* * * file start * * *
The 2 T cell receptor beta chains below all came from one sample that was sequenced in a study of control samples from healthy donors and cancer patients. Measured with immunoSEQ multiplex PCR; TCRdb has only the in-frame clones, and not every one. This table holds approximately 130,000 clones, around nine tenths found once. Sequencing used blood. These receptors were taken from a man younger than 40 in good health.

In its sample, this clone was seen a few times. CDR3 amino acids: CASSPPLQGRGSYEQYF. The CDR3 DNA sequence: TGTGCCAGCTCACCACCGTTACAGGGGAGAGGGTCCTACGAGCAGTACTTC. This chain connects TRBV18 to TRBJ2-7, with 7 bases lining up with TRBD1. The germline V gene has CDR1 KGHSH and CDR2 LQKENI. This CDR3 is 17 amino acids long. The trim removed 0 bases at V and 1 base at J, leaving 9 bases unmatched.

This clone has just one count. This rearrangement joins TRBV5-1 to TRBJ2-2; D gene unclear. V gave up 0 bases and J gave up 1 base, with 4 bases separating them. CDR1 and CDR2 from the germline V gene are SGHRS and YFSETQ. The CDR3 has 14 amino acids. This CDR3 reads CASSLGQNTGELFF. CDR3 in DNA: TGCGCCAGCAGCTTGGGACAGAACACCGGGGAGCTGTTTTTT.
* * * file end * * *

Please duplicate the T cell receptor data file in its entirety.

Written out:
The 2 T cell receptor beta chains below all came from one sample that was sequenced in a study of control samples from healthy donors and cancer patients. Measured with immunoSEQ multiplex PCR; TCRdb has only the in-frame clones, and not every one. This table holds approximately 130,000 clones, around nine tenths found once. Sequencing used blood. These receptors were taken from a man younger than 40 in good health.

In its sample, this clone was seen a few times. CDR3 amino acids: CASSPPLQGRGSYEQYF. The CDR3 DNA sequence: TGTGCCAGCTCACCACCGTTACAGGGGAGAGGGTCCTACGAGCAGTACTTC. This chain connects TRBV18 to TRBJ2-7, with 7 bases lining up with TRBD1. The germline V gene has CDR1 KGHSH and CDR2 LQKENI. This CDR3 is 17 amino acids long. The trim removed 0 bases at V and 1 base at J, leaving 9 bases unmatched.

This clone has just one count. This rearrangement joins TRBV5-1 to TRBJ2-2; D gene unclear. V gave up 0 bases and J gave up 1 base, with 4 bases separating them. CDR1 and CDR2 from the germline V gene are SGHRS and YFSETQ. The CDR3 has 14 amino acids. This CDR3 reads CASSLGQNTGELFF. CDR3 in DNA: TGCGCCAGCAGCTTGGGACAGAACACCGGGGAGCTGTTTTTT.